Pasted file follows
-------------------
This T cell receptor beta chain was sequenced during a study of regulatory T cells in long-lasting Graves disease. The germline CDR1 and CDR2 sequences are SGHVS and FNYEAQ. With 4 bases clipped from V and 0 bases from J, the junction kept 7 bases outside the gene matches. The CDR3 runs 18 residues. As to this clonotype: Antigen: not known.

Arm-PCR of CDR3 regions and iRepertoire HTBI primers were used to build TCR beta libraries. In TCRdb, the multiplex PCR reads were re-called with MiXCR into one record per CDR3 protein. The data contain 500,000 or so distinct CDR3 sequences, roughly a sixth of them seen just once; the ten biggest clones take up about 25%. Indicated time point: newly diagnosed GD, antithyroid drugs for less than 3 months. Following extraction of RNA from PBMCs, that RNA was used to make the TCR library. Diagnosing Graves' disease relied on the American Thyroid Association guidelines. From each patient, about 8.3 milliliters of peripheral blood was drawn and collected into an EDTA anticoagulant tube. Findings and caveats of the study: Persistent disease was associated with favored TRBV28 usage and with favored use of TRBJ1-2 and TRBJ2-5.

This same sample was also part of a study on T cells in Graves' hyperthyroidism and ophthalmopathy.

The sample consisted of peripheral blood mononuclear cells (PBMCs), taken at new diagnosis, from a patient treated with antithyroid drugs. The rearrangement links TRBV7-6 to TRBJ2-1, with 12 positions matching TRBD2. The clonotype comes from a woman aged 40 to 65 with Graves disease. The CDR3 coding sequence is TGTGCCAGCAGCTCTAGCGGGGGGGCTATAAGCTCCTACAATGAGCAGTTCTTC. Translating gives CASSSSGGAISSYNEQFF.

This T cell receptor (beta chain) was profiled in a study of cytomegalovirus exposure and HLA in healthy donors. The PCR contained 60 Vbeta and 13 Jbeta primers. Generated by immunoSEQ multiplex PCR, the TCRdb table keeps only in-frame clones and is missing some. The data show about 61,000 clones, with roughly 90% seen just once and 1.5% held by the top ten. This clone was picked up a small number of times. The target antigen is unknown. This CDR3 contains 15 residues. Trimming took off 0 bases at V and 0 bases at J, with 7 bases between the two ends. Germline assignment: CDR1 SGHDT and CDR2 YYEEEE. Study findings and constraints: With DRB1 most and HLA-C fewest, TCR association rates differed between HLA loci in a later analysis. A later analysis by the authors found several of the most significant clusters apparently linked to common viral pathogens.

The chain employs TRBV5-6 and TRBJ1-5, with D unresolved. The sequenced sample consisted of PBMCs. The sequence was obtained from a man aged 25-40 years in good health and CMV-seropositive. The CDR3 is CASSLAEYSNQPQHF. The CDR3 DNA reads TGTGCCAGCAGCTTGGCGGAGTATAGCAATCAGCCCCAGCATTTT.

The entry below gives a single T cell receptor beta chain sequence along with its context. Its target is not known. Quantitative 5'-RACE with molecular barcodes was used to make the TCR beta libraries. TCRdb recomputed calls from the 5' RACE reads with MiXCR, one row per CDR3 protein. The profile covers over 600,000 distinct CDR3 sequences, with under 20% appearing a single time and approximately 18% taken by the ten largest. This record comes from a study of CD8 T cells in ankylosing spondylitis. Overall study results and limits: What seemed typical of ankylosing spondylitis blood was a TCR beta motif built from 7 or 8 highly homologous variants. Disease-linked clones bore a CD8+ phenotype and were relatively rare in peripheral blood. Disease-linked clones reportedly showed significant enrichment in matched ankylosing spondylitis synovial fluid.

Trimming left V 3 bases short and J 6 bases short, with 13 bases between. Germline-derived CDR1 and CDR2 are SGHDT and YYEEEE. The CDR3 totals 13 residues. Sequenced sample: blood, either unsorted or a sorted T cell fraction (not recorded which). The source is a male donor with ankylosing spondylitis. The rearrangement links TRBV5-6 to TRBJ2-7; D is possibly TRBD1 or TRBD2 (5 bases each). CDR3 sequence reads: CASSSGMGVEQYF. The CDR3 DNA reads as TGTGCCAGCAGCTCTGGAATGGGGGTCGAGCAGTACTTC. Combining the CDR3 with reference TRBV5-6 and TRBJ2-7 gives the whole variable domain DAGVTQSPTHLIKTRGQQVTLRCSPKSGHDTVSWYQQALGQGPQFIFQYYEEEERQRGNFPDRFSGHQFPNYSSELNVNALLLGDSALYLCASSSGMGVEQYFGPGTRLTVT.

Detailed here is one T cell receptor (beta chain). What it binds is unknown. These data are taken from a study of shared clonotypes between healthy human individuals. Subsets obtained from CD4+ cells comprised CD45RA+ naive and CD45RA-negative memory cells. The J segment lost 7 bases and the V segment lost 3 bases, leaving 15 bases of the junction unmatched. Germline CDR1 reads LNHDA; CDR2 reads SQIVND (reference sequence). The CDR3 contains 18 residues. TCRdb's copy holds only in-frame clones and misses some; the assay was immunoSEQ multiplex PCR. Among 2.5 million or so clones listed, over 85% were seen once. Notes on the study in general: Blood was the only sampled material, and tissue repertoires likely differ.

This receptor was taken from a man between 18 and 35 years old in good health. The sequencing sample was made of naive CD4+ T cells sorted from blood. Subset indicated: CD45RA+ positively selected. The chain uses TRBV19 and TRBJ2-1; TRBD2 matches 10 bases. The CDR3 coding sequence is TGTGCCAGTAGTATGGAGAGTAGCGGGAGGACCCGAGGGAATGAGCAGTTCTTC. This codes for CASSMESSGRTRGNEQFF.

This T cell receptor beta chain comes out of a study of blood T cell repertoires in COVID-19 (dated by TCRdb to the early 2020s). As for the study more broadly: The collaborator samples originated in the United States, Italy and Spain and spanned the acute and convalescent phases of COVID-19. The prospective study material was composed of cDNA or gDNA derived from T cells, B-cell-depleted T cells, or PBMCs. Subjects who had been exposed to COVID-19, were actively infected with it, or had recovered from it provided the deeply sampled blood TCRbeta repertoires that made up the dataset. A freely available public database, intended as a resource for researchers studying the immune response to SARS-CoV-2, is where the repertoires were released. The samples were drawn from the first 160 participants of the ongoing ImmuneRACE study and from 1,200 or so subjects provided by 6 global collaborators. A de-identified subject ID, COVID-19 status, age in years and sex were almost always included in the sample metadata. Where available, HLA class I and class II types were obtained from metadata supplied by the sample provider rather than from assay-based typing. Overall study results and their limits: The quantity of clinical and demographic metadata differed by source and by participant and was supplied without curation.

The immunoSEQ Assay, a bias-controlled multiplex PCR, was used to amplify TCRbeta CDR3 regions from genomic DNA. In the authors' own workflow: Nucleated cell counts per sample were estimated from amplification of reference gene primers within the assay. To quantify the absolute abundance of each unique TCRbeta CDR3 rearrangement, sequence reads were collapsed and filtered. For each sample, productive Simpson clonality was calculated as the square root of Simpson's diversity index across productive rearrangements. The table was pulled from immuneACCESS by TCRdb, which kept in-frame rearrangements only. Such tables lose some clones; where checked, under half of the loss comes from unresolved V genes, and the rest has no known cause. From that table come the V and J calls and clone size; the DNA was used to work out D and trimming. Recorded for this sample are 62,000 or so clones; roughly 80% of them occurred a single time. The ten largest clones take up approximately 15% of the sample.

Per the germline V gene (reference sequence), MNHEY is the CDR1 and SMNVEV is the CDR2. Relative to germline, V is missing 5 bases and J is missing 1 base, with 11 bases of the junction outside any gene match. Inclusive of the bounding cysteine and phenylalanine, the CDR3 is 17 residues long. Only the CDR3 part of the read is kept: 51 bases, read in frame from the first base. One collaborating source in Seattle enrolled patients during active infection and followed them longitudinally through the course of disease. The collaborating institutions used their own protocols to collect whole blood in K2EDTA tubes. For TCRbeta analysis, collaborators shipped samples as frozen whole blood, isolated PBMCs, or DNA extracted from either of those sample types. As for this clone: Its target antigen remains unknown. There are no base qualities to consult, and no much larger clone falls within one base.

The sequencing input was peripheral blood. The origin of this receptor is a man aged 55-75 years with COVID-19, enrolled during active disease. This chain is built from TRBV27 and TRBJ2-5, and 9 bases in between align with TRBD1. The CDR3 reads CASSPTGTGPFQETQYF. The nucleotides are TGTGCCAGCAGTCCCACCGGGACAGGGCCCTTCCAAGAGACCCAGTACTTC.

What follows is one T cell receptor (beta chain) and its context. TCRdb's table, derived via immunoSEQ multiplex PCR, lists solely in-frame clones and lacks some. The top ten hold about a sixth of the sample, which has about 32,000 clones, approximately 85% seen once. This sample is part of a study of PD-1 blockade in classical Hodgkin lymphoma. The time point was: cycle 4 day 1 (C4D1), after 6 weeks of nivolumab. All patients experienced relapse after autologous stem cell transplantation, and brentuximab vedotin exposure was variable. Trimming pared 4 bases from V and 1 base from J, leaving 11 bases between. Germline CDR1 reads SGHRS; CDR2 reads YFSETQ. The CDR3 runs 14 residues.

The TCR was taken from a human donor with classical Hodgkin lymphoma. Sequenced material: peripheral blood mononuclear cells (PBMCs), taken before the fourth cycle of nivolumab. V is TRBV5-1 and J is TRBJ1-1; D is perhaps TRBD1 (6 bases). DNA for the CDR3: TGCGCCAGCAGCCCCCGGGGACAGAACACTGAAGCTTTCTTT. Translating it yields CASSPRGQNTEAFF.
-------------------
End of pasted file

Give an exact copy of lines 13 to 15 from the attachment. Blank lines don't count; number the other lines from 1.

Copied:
Per the germline V gene (reference sequence), MNHEY is the CDR1 and SMNVEV is the CDR2. Relative to germline, V is missing 5 bases and J is missing 1 base, with 11 bases of the junction outside any gene match. Inclusive of the bounding cysteine and phenylalanine, the CDR3 is 17 residues long. Only the CDR3 part of the read is kept: 51 bases, read in frame from the first base. One collaborating source in Seattle enrolled patients during active infection and followed them longitudinally through the course of disease. The collaborating institutions used their own protocols to collect whole blood in K2EDTA tubes. For TCRbeta analysis, collaborators shipped samples as frozen whole blood, isolated PBMCs, or DNA extracted from either of those sample types. As for this clone: Its target antigen remains unknown. There are no base qualities to consult, and no much larger clone falls within one base.

The sequencing input was peripheral blood. The origin of this receptor is a man aged 55-75 years with COVID-19, enrolled during active disease. This chain is built from TRBV27 and TRBJ2-5, and 9 bases in between align with TRBD1. The CDR3 reads CASSPTGTGPFQETQYF. The nucleotides are TGTGCCAGCAGTCCCACCGGGACAGGGCCCTTCCAAGAGACCCAGTACTTC.

What follows is one T cell receptor (beta chain) and its context. TCRdb's table, derived via immunoSEQ multiplex PCR, lists solely in-frame clones and lacks some. The top ten hold about a sixth of the sample, which has about 32,000 clones, approximately 85% seen once. This sample is part of a study of PD-1 blockade in classical Hodgkin lymphoma. The time point was: cycle 4 day 1 (C4D1), after 6 weeks of nivolumab. All patients experienced relapse after autologous stem cell transplantation, and brentuximab vedotin exposure was variable. Trimming pared 4 bases from V and 1 base from J, leaving 11 bases between. Germline CDR1 reads SGHRS; CDR2 reads YFSETQ. The CDR3 runs 14 residues.